“First Light” for Twin-Eyed Telescope

The world's largest set of opera glasses is operational.

This image, one of the first ever taken using both mirrors of the Large Binocular Telescope, shows ultraviolet, green, and red light in the spiral galaxy NGC 2770.
The Large Binocular Telescope (LBT) in Arizona achieved an important milestone in January when both of the telescope's 8.4-meter mirrors pointed toward the spiral galaxy NGC 2770. Last week the LBT folks released the images.

This critical step means we're not far from having another full-time telescopic giant producing incredible observations and scientific discoveries. And it poses the question: Is LBT the largest telescope in the world?

If you ask me, I say no. When the images are combined, the two LBT eyes have the light-collecting area of a single 11.8-meter mirror. And they ride on the same mount and always point in the same direction. But it still takes two separate primary mirrors and two separate optical systems to make the magic happen. The largest binoculars? Sure. The largest telescope? The purist in me still gives the title to the 10-meter Kecks. The 10.4-meter GranTeCan in the Canary Islands isn't quite up and running yet, but it should be soon. When that happens, in my book it will take the crown.

And I don't count Hobby-Eberly Telescope or the Southern African Large Telescope because they can't point all over the sky, and not all of the primary mirror is working at a given time.

So let's start the debate. Do you think the LBT should rank as the "world's largest largest optical telescope"? If you read their press release, that's what they're calling it.

What do you think?

13 thoughts on ““First Light” for Twin-Eyed Telescope

  1. Glenn

    I think this is something you need to categorize rather than generalize. There are radio telescopes larger than Keck, and what about arrays?

    While I think the classification you have in mind is largest single mirror, you may still have to employ a sub-category for those mirrors made of several sections.

    At the end of the day, or decade, it doesn’t really matter because there’s, usually, something larger being planned.

  2. Simon Chung

    It depends on the definition of what is constitutes the largest telescope. Is it the total light collection, irrespective of how it is collected?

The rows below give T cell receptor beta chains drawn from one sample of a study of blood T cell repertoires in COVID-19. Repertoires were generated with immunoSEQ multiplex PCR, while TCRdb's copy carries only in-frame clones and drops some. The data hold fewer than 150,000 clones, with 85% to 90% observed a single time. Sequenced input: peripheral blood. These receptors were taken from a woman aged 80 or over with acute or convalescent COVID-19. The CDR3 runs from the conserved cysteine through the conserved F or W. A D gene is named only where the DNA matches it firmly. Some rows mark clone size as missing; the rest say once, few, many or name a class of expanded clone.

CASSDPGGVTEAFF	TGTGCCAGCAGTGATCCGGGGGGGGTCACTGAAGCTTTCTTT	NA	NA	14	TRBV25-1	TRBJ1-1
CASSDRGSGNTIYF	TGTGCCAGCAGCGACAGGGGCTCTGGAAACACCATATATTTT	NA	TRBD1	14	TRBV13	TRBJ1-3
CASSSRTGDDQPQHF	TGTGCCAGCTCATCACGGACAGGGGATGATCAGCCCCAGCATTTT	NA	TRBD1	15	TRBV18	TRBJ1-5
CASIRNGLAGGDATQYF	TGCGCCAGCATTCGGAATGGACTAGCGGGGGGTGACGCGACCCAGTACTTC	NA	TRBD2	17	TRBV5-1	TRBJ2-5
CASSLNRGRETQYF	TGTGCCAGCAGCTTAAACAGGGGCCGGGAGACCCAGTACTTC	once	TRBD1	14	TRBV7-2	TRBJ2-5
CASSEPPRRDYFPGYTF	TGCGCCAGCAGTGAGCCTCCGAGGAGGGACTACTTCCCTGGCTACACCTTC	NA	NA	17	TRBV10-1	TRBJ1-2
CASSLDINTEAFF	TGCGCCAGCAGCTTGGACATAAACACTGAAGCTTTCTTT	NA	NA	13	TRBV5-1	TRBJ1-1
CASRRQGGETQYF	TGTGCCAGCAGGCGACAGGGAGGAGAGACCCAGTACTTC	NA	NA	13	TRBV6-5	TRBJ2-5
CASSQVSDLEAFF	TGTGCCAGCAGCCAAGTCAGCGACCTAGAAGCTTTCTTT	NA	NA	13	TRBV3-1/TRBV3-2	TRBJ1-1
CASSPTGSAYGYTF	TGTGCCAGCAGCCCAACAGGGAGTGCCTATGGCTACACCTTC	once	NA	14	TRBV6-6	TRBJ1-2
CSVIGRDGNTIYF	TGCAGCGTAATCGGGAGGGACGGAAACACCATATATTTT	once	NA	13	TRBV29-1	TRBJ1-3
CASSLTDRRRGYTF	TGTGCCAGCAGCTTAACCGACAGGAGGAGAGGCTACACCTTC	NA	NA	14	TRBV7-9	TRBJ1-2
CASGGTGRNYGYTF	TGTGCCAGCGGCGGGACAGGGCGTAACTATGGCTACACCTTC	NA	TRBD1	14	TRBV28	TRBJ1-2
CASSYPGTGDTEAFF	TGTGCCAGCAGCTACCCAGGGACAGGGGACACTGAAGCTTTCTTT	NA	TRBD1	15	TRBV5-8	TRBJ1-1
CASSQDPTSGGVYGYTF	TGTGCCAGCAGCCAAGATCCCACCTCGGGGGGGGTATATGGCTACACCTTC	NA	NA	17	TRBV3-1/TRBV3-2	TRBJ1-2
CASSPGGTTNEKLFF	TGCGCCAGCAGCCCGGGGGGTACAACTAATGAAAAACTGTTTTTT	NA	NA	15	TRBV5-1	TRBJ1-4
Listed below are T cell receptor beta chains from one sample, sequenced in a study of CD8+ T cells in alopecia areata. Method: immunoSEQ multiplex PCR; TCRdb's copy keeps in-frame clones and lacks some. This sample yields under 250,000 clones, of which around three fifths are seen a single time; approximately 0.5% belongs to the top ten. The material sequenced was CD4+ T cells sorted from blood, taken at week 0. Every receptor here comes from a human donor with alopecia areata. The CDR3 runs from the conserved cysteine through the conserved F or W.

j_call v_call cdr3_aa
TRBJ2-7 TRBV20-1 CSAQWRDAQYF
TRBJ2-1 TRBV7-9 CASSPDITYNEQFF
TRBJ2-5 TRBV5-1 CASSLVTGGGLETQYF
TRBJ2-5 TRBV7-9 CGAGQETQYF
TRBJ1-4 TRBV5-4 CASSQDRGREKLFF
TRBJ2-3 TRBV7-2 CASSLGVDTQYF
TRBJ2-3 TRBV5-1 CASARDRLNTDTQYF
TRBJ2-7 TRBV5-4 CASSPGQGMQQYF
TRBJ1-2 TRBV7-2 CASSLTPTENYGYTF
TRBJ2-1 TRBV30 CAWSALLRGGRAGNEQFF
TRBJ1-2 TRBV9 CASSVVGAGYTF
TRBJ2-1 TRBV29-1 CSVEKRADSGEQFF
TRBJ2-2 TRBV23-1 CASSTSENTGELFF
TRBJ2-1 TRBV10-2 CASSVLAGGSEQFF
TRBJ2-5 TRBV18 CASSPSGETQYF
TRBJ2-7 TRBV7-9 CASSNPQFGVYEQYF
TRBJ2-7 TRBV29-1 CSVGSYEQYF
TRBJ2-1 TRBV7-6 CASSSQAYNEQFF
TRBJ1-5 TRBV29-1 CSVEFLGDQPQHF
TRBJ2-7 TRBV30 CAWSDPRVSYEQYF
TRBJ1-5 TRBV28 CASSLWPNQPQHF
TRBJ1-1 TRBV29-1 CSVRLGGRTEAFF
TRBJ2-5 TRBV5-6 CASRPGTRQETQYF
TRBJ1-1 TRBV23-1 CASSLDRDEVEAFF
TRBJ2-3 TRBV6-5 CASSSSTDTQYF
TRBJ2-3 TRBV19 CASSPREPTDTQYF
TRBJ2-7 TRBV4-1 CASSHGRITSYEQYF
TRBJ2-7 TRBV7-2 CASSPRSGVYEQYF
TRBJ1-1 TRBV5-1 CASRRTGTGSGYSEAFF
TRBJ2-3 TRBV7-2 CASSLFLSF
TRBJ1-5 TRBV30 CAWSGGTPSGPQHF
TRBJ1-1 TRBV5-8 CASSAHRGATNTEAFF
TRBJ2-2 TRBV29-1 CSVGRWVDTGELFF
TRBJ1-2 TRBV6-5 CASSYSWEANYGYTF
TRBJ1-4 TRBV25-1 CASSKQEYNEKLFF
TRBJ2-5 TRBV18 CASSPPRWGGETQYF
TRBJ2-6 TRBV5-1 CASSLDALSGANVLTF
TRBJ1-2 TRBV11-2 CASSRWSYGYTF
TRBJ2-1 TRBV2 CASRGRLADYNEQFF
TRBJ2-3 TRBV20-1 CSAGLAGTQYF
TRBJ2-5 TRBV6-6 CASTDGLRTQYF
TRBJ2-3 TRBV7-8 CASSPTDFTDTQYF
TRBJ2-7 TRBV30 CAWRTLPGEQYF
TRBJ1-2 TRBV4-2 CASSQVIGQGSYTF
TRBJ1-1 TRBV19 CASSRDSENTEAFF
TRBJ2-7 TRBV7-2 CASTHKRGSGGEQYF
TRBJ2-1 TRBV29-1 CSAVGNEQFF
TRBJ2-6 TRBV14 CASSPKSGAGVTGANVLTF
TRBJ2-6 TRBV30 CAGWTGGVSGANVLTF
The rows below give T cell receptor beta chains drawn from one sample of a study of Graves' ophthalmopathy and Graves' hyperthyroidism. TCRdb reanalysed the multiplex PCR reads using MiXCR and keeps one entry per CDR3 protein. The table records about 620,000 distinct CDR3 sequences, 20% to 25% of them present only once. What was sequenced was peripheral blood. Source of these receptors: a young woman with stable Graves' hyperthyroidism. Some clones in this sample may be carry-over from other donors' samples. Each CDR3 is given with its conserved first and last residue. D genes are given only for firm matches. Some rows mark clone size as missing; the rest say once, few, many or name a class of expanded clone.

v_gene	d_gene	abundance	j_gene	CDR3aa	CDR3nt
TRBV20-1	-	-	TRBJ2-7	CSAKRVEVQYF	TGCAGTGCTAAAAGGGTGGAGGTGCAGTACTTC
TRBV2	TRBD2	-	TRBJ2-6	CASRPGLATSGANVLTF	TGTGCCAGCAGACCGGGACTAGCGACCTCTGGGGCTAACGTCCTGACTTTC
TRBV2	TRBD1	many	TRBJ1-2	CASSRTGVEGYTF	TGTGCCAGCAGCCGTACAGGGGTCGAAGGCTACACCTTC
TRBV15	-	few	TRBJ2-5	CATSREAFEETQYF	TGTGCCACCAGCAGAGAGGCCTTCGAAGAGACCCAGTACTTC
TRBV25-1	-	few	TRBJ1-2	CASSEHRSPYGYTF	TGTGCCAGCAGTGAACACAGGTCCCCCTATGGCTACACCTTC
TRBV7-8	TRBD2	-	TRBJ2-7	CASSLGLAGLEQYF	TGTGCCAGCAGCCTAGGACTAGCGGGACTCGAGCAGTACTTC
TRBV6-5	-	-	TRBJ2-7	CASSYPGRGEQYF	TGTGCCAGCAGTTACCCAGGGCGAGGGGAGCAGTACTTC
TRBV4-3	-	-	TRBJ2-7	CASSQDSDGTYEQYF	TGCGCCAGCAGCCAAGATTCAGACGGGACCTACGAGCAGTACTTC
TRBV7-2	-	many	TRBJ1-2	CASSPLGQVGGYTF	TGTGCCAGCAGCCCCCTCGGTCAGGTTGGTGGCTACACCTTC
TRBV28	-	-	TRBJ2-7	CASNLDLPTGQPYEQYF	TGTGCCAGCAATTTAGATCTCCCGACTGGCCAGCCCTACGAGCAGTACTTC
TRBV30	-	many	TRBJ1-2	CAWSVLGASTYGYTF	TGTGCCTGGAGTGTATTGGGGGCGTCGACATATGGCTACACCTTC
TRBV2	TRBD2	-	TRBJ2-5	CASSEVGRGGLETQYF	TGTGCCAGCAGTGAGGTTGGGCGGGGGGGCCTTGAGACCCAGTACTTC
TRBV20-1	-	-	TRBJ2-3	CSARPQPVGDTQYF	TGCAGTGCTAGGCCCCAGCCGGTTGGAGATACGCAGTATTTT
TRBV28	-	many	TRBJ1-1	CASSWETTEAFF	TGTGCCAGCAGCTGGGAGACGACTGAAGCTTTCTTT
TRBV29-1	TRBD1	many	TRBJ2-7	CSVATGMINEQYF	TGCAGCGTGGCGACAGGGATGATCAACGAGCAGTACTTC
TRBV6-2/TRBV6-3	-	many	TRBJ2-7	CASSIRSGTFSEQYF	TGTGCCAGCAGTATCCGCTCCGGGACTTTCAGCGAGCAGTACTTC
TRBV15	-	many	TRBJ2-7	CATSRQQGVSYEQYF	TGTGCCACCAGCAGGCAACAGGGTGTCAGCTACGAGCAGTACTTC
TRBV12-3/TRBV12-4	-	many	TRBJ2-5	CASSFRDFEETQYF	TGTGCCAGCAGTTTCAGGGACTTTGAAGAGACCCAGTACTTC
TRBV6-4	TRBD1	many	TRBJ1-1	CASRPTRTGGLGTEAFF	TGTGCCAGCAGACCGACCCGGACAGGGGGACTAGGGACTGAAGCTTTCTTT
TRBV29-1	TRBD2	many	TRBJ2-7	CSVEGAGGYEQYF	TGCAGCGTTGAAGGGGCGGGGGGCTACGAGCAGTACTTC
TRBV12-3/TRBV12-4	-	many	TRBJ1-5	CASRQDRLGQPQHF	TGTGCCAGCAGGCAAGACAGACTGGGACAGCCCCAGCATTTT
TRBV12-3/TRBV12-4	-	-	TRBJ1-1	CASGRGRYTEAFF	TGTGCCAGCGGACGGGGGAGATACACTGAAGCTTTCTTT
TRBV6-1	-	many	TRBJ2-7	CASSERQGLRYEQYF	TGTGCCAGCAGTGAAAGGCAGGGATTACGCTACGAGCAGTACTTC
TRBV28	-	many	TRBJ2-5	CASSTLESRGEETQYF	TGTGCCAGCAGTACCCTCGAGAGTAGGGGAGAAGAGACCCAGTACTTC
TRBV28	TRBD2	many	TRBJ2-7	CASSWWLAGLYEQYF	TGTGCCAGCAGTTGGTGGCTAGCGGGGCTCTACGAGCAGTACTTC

I interpret the LBT’s folks classification their telescope as having the largest light collection area under one roof. Light from both 8.4m primaries are always combined, giving a total area of a single 11.8m mirror. But this says nothing about how the light is collected. Each of the Kecks have the largest light area collected to a common focal point.

    If the light collection criteria is expanded to include multiple structures, then I think ESO’s VLT would take the prize.

  3. tfosorcim

    Before I can objectively comment I–indeed all your readers–need to know the rationale and physics, including formulae, whereby you arrive at the conclusion that two 8.4m light-collectors are the equivalent of one 11.8m device.
    Warmest regards…

  4. Laramie

    This kind of writing approach is one of the reasons I cancelled my subscription. Standards for writing throughout journalism have gone down sharply in the last few years. Very disappointed to see it at Sky and Telescope. You’re trying to fabricate a debate about telescope size? Telescopes are built to particular strengths for specific kinds of investigation. How about doing a little research yourself, and then you can inform the rest of us? Isn’t that what writers for magazines do? Umm.. used to do?

  5. Vilnius

    Laramie, while agree that S&T’s scientific journalism standards are not anywhere near the levels in the heydays of the late 80’s and early to mid 90’s, what general reader scientific related magazine is? Have you read Astronomy, or even Discover or Scientific American Lately?
    Astronomy has always been geared more towards the ‘casual’ reader but the bulk of the last year’s worth of issues has had ‘little steak and a whole bunch of salad’ as my grandfather used to say. Most of the articles seem to point out that there is something unknown (dark matter, dark energy, higgs bosons, etc.) that once proven will upset the apple cart of science but there is little in the way of why. ‘It just will’ is apparently a given.
    SA seems to be little more that the bully pulpit for the scientific political set, usually more op/ed than science. Discover has also delved into the same realm, perhaps not to the same extent but the substance level has always been a tad lower.
    As we race further into the information age the fact that people like me with access to spell check can be published as a ‘journalist’ means without high editorial standards in place the slope only becomes ever more slippery.